35 Foods for Better Sleep

35 Foods for Better Sleep


According to the National Sleep Foundation, the average human requires between 7 and 9 hours of sleep each night. If you are having trouble meeting this goal, instead of reaching for an over-the-counter or prescription sleep aid, try remedying your sleep patterns by adding these foods to your diet for better sleep naturally.


  • Salmon, halibut, tuna, chickpeas, and fortified cereal: The vitamin B6 in these foods helps your body to manufacture melatonin.


  • Tart cherry juice: Two cups each day might help to improve melatonin levels and chronic insomnia in one study.


  • Milk, yogurt, cheese, green leafy vegetables: Foods that contain calcium might make it easier to fall asleep. Dairy products are also rich in tryptophan, which increases both melatonin and serotonin in the brain.


  • Whole grains, almonds: Magnesium-rich foods such as whole grains might help to keep you asleep until morning.


  • Potatoes, sweet potatoes, bananas, lima beans, oranges, tomatoes: The potassium in these foods might help you to fall sleep more easily.


  • Walnuts, turkey, shrimp, lobster, peanut butter, pumpkin seeds, popcorn: These foods provide tryptophan, which increases levels of melatonin in the body.


  • Lettuce: Lactucarium, a compound with sedative properties, is found in lettuce; in fact, some people recommend boiling lettuce leaves in water and sipping the brew before going to bed.


  • Pretzels, corn chips, and jasmine rice: All have been said to aid in sleep, because they have a high glycemic index. The blood sugar and insulin increased from consuming these foods is said to help tryptophan enter your brain.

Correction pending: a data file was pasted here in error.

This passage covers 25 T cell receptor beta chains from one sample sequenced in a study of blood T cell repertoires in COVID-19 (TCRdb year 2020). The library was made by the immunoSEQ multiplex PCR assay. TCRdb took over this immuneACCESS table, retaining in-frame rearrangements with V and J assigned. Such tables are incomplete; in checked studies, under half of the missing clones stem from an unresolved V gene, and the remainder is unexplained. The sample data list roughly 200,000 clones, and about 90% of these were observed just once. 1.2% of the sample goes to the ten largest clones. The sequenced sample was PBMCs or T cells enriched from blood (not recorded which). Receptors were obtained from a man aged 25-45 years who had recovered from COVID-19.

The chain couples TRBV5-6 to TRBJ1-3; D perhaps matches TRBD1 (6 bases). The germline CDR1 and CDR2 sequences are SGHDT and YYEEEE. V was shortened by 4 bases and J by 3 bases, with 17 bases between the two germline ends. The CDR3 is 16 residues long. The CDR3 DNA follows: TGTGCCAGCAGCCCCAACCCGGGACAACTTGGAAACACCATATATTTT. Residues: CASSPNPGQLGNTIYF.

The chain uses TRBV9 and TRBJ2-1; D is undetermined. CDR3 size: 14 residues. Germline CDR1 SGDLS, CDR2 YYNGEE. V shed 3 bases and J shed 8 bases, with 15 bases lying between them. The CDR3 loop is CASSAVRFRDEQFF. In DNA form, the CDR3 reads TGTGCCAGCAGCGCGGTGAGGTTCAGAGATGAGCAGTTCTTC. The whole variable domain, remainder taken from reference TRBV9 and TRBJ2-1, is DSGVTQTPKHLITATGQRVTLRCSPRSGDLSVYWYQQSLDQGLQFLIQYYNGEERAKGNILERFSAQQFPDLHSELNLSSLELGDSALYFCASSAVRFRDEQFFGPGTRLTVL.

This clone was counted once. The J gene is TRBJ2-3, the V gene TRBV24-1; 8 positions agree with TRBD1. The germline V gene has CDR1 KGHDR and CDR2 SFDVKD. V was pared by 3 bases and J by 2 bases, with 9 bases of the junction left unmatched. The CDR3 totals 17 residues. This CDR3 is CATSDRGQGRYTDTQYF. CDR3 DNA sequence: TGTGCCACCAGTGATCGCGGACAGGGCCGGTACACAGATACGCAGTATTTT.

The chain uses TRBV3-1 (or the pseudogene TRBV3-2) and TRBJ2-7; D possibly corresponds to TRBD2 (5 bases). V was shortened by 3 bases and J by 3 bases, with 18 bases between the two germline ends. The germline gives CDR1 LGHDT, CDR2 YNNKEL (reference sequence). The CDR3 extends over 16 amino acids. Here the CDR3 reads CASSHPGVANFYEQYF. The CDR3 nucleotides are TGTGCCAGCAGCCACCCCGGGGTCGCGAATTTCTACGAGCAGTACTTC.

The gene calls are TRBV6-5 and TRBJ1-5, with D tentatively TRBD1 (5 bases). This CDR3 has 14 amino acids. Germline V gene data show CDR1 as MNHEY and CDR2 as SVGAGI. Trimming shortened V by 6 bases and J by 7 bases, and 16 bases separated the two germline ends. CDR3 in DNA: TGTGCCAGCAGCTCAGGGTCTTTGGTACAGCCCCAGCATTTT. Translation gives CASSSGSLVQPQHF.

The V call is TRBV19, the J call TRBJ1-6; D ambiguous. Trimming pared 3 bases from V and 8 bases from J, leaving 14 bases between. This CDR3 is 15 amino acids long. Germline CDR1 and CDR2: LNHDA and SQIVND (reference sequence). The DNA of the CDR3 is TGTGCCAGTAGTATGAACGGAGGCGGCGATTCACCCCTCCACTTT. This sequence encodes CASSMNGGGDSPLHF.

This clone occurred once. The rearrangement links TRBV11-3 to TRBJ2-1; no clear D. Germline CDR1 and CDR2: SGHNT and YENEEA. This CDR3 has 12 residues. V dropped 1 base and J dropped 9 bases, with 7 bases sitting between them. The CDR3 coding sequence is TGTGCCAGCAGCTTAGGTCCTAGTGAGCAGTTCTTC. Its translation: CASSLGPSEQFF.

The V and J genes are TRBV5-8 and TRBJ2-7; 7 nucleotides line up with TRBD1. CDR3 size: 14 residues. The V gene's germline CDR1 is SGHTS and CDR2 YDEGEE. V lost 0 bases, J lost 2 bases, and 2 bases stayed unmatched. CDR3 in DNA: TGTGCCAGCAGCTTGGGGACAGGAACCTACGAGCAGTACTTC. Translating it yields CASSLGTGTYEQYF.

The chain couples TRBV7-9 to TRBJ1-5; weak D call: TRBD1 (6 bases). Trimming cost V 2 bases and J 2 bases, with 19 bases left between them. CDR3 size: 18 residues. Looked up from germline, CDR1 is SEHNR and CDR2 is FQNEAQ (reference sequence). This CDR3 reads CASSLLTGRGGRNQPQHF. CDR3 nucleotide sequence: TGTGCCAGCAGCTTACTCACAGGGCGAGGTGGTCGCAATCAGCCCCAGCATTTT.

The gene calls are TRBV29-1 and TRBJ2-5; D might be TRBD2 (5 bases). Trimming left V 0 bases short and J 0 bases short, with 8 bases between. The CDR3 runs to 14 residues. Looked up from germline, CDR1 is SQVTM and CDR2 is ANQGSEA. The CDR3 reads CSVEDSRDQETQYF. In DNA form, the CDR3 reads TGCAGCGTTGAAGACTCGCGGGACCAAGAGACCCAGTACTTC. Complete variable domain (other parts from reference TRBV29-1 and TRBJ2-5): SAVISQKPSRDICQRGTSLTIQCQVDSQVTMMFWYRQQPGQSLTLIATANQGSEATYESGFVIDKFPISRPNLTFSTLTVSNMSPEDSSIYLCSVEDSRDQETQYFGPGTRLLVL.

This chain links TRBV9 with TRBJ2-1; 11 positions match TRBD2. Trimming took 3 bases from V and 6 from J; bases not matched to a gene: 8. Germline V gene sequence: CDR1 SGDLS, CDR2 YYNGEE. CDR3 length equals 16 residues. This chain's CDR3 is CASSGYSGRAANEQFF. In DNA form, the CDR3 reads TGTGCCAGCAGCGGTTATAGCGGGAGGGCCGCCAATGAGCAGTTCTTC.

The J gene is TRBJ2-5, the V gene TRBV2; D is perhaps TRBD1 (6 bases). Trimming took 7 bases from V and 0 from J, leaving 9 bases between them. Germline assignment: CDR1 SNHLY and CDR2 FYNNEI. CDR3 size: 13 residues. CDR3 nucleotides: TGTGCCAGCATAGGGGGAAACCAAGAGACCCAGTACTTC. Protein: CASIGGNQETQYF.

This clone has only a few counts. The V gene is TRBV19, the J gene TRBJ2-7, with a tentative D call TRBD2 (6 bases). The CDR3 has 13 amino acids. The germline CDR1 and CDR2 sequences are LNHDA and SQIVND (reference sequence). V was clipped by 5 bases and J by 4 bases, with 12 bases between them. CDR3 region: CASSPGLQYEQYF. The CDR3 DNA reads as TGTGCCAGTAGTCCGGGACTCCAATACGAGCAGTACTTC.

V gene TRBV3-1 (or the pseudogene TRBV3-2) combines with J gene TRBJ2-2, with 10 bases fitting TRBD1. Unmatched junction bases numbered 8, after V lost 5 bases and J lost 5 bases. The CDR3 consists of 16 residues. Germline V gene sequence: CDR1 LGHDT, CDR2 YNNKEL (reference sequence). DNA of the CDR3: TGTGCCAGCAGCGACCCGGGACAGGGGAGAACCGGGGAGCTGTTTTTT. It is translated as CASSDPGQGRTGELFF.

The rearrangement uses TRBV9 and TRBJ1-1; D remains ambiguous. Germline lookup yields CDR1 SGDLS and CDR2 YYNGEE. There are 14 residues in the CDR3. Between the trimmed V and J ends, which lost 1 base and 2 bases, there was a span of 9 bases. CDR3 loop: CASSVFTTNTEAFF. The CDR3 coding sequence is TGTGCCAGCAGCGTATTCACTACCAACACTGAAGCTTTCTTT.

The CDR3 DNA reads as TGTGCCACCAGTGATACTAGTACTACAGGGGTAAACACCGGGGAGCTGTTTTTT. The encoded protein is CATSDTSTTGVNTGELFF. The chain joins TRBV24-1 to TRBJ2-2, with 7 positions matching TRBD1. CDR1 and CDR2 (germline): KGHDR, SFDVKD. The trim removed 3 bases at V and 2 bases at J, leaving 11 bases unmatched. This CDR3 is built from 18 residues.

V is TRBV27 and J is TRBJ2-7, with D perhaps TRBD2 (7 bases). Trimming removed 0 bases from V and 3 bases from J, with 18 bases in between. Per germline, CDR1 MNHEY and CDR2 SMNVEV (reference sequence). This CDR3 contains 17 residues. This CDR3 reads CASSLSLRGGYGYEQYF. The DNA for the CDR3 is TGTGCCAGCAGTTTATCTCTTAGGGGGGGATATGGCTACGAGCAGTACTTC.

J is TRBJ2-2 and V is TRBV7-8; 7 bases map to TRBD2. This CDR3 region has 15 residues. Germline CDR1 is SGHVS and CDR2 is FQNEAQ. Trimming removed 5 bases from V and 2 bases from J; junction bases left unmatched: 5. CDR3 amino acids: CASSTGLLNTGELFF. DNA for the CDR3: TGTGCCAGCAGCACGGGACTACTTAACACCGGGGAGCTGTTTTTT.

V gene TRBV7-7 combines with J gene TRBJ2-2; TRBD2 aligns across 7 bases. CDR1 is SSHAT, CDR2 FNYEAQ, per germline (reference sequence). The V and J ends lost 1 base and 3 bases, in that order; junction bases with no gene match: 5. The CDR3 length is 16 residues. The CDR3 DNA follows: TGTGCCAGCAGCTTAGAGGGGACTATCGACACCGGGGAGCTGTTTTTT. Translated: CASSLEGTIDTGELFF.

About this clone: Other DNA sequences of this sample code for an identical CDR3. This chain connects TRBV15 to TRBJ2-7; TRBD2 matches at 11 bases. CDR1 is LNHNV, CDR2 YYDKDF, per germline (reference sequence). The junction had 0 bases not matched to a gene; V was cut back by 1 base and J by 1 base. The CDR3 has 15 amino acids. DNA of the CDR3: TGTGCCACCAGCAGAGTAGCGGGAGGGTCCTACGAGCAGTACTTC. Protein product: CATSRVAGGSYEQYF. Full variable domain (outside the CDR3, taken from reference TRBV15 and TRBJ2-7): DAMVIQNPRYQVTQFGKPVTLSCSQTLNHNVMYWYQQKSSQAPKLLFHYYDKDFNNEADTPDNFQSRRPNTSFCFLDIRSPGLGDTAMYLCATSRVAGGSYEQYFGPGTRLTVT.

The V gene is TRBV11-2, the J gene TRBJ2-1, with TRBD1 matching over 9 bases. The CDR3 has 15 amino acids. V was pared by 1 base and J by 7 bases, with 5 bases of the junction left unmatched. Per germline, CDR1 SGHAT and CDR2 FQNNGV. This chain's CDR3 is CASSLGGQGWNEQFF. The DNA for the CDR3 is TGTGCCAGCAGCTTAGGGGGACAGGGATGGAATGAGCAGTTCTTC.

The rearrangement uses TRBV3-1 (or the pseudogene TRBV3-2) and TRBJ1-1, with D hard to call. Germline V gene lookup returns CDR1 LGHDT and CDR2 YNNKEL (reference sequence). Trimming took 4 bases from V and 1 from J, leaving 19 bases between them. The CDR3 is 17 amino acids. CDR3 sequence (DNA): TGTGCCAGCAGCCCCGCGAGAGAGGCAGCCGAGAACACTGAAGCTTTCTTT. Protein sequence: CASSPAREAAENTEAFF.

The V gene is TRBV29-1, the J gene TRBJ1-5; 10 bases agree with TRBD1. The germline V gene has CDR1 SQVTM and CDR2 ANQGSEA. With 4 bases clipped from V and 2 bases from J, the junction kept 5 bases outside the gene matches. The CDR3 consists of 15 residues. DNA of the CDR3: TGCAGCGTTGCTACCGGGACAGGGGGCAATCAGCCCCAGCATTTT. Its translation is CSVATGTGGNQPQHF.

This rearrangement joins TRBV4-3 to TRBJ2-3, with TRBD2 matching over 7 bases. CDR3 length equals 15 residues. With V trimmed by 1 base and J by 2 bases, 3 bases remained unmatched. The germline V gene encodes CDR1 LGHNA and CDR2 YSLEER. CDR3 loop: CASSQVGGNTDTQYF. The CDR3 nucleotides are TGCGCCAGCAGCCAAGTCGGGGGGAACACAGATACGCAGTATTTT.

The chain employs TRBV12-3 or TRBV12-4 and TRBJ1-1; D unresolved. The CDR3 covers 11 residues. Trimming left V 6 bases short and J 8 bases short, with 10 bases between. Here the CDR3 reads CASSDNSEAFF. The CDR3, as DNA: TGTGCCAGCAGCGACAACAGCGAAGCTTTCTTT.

• Valerian, chamomile, lemon balm, or passionfruit tea: All are said to inspire sleep by relaxing nerves and muscles and acting on the nervous system.


  • Dark chocolate: Contains serotonin, which helps you to relax.


  • Pineapple: In one study, levels of a melatonin marker were increased more than 266% after eating pineapple.


References and recommended readings


Gardner A. Best and worst foods for sleep. Health website. http://www.health.com/health/gallery/0,,20628881,00.html. Accessed March 29, 2016.


Hunter F. Eat right, sleep tight. BBC website. http://www.bbcgoodfood.com/howto/guide/eat-right-sleep-tight. Accessed March 29, 2016.


Main E. 9 foods that can help you sleep better. Prevention website. http://www.prevention.com/food/foods-better-sleep. May 7, 2015. Accessed March 29, 2016.


Moody C. 10 foods that make you sleepy and 10 that keep you up. Good Housekeeping website. http://www.goodhousekeeping.com/health/diet-nutrition/g796/sleep-inducing-foods/. Published August 29, 2013. Accessed March 29, 2016.


National Sleep Foundation recommends new sleep times. National Sleep Foundation website. https://sleepfoundation.org/media-center/press-release/national-sleep-foundation-recommends-new-sleep-times. Published February 2, 2015. Accessed March 29, 2016.


Simon N. 14 foods that can help you sleep. AARP website. http://www.aarp.org/health/healthy-living/info-2014/foods-that-help-you-sleep-photo.html. Updated November 16, 2015. Accessed March 29, 2016.


16 foods that help you sleep. Reader’s Digest website. http://www.rd.com/health/beauty/foods-that-help-you-sleep/. Accessed March 29, 2016.


Wright B. 9 foods to help you sleep. EatingWell website. http://www.eatingwell.com/nutrition_health/nutrition_news_information/9_foods_to_help_you_sleep. Accessed March 29, 2016.


Contributed by Elaine Hinzey, RDN, LD/N

Review date: March 3/26/16

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